In Alex Kotlowitz’s An American Summer: Love and Death in Chicago, the writer builds on what he began with his 1991 book, There Are No Children Here, which is a modern classic, selected by the New York Public Library as one of the 150 most important books of the 20th century. There Are No Children Here is a seminal look at poverty and inequality based on two brothers living in the Henry Horner Homes, a housing project in Chicago that was mostly demolished in the 1990s.

An American Summer takes place in a vastly different political, economic, and racial context than when Kotlowitz’s documentation began. We speak, for example, soon after the one-year anniversary of the horrific Parkland, Florida, shooting at Stoneman Douglas High School in which 17 Americans were killed.

The subsequent stories of the mass shooting were focused on themes as unfortunately common as mass shootings themselves: Who was the perpetrator? Who were/are the victims? What can we do to actually cut off the availability of guns to those who would perpetuate this kind of heartache again and again?

But Kotlowitz, now a professor at Northwestern University, wrote An American Summer to ask different questions and to expand the lens through which we look at gun violence to include more Americans: largely poor and black Americans.

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“How do you manage to go on?” Kotlowitz asks. “How do you manage to not let [gun violence] shape that community? We don’t ask those questions of people in these communities. The title is very purposeful. People tend to put this incredible distance between them and us, and I just wanted people to recognize that this is not some distant land. It’s the great American paradox. We like to think that we’re all on this ship heading in the same direction, and yet we lead incredibly disconnected lives.”

There are several narratives of lives fractured forever by gun violence in An American Summer, including four young people that have been killed that Kotlowitz knew from writing his first book.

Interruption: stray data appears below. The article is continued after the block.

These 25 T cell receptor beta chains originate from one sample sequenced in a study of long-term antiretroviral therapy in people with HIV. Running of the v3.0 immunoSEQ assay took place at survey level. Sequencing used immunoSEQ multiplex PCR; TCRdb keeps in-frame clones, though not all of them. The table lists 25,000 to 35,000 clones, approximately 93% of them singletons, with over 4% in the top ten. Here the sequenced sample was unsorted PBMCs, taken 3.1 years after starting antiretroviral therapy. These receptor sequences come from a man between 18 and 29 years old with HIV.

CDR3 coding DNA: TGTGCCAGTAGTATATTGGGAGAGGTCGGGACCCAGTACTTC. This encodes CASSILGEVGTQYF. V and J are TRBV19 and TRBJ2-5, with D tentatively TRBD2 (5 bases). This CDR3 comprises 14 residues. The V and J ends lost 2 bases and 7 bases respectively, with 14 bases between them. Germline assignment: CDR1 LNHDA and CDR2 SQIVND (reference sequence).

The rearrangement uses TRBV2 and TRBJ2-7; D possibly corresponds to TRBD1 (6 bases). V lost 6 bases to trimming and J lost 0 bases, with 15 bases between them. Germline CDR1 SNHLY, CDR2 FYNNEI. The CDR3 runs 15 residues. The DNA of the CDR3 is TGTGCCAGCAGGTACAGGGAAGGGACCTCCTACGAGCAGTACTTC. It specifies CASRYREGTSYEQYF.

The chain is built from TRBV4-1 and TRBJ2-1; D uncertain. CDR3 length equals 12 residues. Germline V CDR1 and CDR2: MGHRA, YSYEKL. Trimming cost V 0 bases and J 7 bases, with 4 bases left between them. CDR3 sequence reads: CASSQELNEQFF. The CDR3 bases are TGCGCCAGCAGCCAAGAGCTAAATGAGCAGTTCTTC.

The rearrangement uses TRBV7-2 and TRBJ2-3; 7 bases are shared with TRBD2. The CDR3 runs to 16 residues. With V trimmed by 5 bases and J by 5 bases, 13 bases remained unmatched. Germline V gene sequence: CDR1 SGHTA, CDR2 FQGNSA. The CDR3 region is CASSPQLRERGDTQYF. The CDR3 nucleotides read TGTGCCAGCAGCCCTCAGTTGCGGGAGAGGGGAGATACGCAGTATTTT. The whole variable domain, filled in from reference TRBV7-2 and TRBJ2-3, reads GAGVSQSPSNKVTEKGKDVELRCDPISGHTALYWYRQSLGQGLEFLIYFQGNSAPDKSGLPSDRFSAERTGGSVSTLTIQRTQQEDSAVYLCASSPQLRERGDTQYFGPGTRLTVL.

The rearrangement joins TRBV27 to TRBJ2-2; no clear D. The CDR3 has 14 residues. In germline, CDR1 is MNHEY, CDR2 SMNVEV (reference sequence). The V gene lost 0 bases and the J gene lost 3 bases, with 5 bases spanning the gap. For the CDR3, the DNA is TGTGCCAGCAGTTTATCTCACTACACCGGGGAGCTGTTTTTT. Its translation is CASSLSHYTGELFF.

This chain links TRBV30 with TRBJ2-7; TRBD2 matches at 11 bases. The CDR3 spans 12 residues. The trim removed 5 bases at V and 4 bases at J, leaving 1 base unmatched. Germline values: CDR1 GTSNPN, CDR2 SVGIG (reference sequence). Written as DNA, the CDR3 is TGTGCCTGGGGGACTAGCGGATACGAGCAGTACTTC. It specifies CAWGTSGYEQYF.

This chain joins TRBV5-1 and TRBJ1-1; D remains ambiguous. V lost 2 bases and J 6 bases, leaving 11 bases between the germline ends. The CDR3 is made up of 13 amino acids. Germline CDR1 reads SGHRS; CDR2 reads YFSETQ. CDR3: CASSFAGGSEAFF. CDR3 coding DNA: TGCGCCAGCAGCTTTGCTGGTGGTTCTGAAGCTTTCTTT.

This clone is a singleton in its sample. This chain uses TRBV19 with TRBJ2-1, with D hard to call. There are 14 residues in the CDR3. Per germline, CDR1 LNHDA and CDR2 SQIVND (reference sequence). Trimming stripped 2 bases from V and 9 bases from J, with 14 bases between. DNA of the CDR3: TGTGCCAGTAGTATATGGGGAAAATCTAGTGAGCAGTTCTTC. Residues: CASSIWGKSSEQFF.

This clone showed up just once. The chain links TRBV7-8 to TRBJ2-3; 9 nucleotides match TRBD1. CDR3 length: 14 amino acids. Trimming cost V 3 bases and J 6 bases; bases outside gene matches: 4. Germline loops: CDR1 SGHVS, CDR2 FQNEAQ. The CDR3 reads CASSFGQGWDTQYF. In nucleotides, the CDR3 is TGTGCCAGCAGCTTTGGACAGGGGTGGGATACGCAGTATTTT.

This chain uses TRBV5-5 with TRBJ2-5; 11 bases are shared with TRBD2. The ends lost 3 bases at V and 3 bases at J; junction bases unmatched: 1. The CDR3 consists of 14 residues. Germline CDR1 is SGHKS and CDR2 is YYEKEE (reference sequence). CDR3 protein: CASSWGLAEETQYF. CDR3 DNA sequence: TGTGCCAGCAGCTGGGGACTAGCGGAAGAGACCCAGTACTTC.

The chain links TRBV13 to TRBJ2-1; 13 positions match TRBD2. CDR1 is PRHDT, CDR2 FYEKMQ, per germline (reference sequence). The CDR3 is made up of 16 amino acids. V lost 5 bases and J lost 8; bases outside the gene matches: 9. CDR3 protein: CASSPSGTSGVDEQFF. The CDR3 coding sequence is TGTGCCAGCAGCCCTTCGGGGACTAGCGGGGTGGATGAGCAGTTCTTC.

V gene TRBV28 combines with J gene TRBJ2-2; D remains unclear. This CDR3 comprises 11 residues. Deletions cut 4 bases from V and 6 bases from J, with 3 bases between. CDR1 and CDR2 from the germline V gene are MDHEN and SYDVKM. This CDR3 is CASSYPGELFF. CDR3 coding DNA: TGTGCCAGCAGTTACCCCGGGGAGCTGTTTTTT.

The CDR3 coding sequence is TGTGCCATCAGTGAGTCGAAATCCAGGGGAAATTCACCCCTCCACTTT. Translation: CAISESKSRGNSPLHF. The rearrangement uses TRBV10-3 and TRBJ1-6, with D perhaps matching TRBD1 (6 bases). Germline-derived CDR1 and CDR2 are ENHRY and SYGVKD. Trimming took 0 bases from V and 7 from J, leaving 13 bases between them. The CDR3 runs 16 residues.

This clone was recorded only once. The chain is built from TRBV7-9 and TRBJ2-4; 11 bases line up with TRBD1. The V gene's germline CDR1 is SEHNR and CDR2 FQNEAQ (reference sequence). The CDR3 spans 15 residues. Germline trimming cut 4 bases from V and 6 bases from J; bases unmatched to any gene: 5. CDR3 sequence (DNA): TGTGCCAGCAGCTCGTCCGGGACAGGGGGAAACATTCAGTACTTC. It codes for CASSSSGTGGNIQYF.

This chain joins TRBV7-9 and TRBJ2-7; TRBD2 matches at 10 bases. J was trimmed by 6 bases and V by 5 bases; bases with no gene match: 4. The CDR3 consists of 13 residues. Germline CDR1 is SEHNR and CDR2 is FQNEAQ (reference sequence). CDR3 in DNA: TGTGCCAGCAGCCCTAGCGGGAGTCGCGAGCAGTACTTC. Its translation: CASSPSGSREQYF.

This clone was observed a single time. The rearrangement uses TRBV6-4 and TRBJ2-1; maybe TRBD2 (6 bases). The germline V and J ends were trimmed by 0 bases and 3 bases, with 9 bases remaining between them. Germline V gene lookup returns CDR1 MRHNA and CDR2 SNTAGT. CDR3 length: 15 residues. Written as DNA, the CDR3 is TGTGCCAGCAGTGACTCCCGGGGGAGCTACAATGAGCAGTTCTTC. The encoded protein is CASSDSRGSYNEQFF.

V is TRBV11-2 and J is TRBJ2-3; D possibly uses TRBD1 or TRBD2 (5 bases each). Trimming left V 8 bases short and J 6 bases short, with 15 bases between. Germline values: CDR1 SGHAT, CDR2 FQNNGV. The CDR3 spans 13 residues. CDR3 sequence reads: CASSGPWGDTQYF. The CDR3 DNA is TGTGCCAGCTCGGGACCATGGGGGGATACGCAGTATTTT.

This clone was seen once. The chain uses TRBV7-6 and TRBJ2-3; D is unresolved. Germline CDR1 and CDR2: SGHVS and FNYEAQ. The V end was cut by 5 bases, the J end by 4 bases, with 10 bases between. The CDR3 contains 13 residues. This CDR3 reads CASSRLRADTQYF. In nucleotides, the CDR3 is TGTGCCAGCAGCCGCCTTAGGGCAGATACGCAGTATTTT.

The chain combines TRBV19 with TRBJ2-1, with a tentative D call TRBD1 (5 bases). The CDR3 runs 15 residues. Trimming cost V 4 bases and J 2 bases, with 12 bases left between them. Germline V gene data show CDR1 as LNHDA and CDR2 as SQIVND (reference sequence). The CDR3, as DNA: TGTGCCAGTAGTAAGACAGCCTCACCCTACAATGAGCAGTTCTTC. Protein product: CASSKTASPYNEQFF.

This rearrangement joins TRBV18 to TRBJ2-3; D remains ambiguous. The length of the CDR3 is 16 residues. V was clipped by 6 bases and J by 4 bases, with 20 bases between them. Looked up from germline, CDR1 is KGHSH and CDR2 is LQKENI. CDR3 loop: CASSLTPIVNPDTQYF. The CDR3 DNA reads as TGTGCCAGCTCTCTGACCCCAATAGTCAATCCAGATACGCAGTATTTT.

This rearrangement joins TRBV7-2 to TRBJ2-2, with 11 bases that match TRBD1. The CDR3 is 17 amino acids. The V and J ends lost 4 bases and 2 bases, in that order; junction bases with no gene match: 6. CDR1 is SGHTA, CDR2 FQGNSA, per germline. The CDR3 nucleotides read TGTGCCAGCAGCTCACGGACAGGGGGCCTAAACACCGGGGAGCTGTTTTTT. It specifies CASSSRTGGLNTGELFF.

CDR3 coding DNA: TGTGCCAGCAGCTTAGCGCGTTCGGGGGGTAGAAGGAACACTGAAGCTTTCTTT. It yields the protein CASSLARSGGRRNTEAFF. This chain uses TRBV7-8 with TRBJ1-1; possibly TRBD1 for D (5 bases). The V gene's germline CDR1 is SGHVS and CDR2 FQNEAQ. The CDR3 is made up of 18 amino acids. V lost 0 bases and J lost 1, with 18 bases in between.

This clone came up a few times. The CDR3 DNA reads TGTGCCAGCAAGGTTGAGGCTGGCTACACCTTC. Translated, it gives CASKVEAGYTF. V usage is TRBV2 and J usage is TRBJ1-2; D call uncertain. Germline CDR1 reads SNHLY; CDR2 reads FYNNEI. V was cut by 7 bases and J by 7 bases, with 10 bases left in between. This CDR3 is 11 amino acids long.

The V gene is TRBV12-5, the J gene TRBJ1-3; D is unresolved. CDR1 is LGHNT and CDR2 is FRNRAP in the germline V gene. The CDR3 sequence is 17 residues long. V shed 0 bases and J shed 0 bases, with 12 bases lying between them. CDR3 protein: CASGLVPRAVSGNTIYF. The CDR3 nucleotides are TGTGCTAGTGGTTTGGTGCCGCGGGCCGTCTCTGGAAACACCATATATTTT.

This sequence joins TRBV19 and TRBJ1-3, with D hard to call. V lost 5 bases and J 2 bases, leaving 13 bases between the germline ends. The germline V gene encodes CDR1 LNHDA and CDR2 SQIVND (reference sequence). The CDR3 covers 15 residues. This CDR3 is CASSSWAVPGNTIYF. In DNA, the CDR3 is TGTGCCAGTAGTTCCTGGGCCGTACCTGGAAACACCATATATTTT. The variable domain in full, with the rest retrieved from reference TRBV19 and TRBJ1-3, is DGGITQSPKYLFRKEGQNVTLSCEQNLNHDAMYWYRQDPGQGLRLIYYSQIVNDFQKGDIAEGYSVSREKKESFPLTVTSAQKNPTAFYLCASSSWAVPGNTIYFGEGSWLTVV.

Ramaine Hill, a former resident of the Cabrini-Green projects, is a witness whose testimony haunts him in devastating ways that are, ultimately, unresolved; Eddie Bocanegra offers red and white roses to his victim’s loved ones every July 17, the anniversary of the murder he is trying to forgive himself for. “I felt that one narrative wouldn’t capture the depth of what was going on,” Kotlowitz says. Some stories he knew he would write about; others were mostly “stories that knocked me off balance, taught me something I didn’t know before. This is a hard book because I’m asking people to revisit what for many people was the most difficult moment in their lives.”

An American Summer The effect of this is that Kotlowitz expands the lens of how we think of the impact of gun violence. He depicts the ways that it can wreak havoc on not just individual survivors and families, but purveyors of violence, too. “I think we’ve completely underestimated the impact of violence on communities and their spirits. They’ve been traumatized by the violence,” he says. “You walk out of a building in Englewood on the South Side [and] you see this beautiful glistening skyline and you know it’s not yours. How can you become anything but resentful? In this book, I really wanted people to reflect on the fact that this is not a foreign country; this is our nation.”

The intimacy and empathetic storytelling—augmented by moments of surprising beauty, like a statement Lisa Daniels gives in court asking for forgiveness for the man who fatally shot her son or letters between an imprisoned young man named Aries and a young woman named Ashara, an old crush—are both haunting and deeply spiritual, knitting together seamlessly stories that move somewhat erratically across time.

“Writing [There Are No Children Here] I felt this deep sense of shame. How could I not know about this and we live in the most prosperous country in the world?” Kotlowitz says. “It’s sobering to see how much hasn’t changed.”

Joshunda Sanders is a writer and educator living in New York City.